ATHENS, Aug. 21 -- Moments after the women's Olympic 100-meter final Saturday night, U.S. sprinter Lauryn Williams looked up at the giant scoreboard at Athens Olympic Stadium and saw an inspiring image, captured on camera: her cancer-stricken father, a day removed from difficult dialysis treatments, leaping up and down in the stands.
And that was just the beginning of the good news up in lights.
Yuliya Nesterenko ends two decades of American dominance in the 100 meters with a closing surge to catch Lauryn Williams.
(Kai Pfaffenbach - Reuters)
Williams put her hands on her knees to catch her breath as she awaited the results, staring intently at the scoreboard. When the final numbers rolled down the screen, providing confirmation that she had just run the best race of her 20 years, Williams launched herself skyward and screamed.
Williams claimed a silver medal in her first Olympics, finishing second in 10.96 seconds to Belarussian Yuliya Nesterenko, who crossed the finish line just .03 of a second ahead. Jamaica's Veronica Campbell finished in third place in 10.97.
"It feels great -- I'm a silver medalist!" Williams exclaimed to reporters soon after her race. "My stomach was doing more cartwheels and back flips and everything. I was just hoping for second place. I really tried to run my heart out."
In the pole vault qualifying, 2000 Olympic champion Stacy Dragila had all the heart but none of the good fortune. Dragila had one of the worst performances of her career as she improbably failed to advance to the final in one of the most stunning upsets of the Summer Games so far.
Over the past two years, Dragila had lost her position as the premier practitioner of her sport, but she held the indoor world record as recently as last year and was still considered a gold medal favorite.
Saturday night, however, she looked lost. She missed three attempts at 14 feet 5 1/4 inches, and wound up 19th overall. The top 12 women moved on to the final.
It wasn't close on her final attempt. Dragila, who cleared 15-10 earlier this season, came up short on her jump and plowed into the bar. She looked dazed as she picked herself off the mat. She walked immediately over to her bag and started packing up her gear.
On her previous attempt, she didn't even complete the jump.
Her struggles, which she blamed in part on sparse training caused by Achilles' tendon problems, left her sobbing.
"It wasn't me," Dragila, 33, said. "This is something I should be able to do in my sleep. [The height] is what I usually [start out attempting] at a local meet."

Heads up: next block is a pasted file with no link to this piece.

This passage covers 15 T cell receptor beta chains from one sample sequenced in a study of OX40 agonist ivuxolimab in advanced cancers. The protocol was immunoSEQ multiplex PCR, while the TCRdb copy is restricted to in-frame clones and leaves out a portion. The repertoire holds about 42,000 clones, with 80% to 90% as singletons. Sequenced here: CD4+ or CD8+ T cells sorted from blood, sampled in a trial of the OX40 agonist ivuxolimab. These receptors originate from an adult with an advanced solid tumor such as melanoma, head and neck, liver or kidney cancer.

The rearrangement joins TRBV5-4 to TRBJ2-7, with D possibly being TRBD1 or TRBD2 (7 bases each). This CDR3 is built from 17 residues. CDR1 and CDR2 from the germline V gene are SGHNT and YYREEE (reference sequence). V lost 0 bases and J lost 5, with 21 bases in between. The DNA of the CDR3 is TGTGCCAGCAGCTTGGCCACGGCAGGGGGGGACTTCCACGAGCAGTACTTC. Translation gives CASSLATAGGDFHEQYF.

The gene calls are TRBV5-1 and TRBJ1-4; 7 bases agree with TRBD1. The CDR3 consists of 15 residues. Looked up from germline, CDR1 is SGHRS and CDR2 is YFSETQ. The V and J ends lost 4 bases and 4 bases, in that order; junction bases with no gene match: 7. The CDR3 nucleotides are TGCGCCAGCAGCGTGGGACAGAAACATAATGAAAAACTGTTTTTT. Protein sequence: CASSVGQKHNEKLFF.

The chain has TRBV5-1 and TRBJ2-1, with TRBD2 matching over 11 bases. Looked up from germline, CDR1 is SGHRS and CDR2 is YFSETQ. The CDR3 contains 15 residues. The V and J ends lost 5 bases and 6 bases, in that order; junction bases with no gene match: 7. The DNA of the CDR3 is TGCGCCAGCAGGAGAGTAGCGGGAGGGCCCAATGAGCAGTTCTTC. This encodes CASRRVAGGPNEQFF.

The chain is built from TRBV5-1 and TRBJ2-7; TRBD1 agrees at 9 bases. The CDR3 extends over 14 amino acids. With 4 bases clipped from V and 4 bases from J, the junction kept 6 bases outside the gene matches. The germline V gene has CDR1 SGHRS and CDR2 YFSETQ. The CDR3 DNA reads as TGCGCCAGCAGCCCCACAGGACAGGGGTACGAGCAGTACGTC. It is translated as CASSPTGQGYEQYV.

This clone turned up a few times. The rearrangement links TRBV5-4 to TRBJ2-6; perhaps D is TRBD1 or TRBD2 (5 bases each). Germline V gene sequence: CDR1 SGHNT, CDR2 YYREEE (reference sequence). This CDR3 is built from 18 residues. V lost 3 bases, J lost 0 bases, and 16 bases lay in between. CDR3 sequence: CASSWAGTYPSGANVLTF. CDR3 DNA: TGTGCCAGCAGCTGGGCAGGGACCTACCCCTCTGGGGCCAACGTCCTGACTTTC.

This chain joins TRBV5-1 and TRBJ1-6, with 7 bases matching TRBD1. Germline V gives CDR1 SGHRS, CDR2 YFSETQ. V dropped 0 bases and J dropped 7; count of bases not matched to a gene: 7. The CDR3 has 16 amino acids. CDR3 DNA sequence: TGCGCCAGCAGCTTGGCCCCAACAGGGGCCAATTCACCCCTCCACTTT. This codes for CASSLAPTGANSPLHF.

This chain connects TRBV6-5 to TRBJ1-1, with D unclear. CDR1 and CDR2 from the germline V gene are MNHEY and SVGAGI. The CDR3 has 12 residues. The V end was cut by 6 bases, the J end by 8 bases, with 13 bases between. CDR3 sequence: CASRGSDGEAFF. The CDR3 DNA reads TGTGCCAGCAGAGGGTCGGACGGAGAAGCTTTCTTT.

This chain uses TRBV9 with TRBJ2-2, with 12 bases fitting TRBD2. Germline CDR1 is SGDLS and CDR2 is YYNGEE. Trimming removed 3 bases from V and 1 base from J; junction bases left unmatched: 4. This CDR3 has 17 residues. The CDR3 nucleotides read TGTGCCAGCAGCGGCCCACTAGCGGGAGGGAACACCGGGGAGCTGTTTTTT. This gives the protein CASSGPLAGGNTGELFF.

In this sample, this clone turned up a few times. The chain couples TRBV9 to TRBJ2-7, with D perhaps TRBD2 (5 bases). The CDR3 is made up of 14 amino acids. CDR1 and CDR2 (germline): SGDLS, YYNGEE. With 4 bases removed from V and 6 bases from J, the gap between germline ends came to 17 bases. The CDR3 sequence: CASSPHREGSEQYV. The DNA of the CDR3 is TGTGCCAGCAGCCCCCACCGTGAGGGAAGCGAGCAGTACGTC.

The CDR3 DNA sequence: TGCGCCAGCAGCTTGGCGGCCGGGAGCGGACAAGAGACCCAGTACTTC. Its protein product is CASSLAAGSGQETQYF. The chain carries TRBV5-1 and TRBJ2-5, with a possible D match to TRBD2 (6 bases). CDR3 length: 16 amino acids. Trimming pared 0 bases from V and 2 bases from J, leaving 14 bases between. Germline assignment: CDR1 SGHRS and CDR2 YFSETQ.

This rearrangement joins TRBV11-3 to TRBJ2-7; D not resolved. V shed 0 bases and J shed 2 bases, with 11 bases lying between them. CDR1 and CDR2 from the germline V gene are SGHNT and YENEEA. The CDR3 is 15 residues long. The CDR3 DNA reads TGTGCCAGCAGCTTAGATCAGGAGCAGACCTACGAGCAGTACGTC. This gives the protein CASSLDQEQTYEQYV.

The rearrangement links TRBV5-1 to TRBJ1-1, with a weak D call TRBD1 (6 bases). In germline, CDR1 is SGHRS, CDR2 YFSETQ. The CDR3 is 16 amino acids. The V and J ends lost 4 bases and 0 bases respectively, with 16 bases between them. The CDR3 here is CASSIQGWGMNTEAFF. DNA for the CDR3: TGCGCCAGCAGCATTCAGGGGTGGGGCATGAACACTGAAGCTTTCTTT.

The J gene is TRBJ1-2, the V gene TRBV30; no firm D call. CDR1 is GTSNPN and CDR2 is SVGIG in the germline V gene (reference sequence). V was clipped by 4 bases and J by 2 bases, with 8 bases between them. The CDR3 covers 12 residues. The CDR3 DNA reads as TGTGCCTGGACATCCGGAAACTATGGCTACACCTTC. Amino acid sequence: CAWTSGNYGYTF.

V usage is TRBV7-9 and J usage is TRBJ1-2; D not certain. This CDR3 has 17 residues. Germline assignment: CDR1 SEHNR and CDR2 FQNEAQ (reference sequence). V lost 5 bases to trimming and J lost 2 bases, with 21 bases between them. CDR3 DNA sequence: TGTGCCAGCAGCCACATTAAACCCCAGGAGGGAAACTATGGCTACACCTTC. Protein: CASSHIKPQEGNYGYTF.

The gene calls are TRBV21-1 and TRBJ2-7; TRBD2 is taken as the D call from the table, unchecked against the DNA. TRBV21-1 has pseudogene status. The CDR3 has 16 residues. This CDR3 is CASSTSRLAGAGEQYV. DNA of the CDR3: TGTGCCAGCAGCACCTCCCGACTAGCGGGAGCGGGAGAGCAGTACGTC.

Dragila, who set eight world records in 2001, said she developed the heel problems while competing at the July Olympic trials in new shoes. She chided herself for making the switch. The pain, she said, prevented her from preparing as usual leading up to this event.
"I didn't make it," she said. "It pretty much [stinks]."
If Dragila's elimination was a stunning surprise, the rise of Nesterenko in sprinting this year might equal it. Nesterenko has so little history that she is not listed in the sport's governing body's directory. A member of her nation's 4x100 team at last year's world championships in Paris, her best time in the 100 last year was 11.45 seconds, more than half a second slower than she ran here.
Her times have dropped like bad stock since.
She won three races this summer in 11.32, 11.13 and 11.06 seconds. Here, she has run under 11 seconds in every race.
"I had never heard of her until this weekend," said Williams, a University of Miami junior.
"For six months I have been training hard," Nesterenko, 25, said through an interpreter. "I did not just arrive from nowhere."
Nesterenko, who won the bronze medal in the 60 meters at the world indoor championships in Budapest this year, said she was able to succeed for several reasons: She and her husband -- quarter-miler Dimitriy Nesterenko -- moved out of her parents' house and into their own apartment, giving them more space. Her coach changed her training methods, she said, and she began to focus on performing well at these Summer Games.
"I've been training the whole year, thinking about the Olympic Games, and it helped," she said. "We added a lot of new elements, a lot of weightlifting. [But] I cannot go into the details of my training."
Williams has been training in Coral Gables, Fla., under Hurricanes Coach Amy Deem, despite having turned professional after the Olympic trials. Her career, too, has soared this season, though her advancement was projected after she won a gold at the 2003 Pan American Games.
Williams finished third behind Torri Edwards and LaTasha Colander at the trials. Edwards later was banned for stimulant use and Colander finished dead last on Saturday in 11.18 seconds.
As Williams got in the blocks, she kept muttering to herself: "Run for your life, run for your life."
In the stands, her family -- four sisters, her mother, stepmother and father, David Williams -- watched together for the first time at these Games. David Williams, who suffers from leukemia, missed his daughter's first- and second-round races Friday. Lauryn Williams said he had problems with the dialysis he requires for kidney problems that resulted from years of cancer treatment.
Because he cannot work and lives on disability checks, he relied on a $10,000 donation to fly to the Games.
"Just to see him jumping up and down and full of life was very exciting," Williams said.
It was a night in which excitement came in abundance.
This "has been very stupendous and fantastic," Lauryn Williams said. "It's been better than I imagined."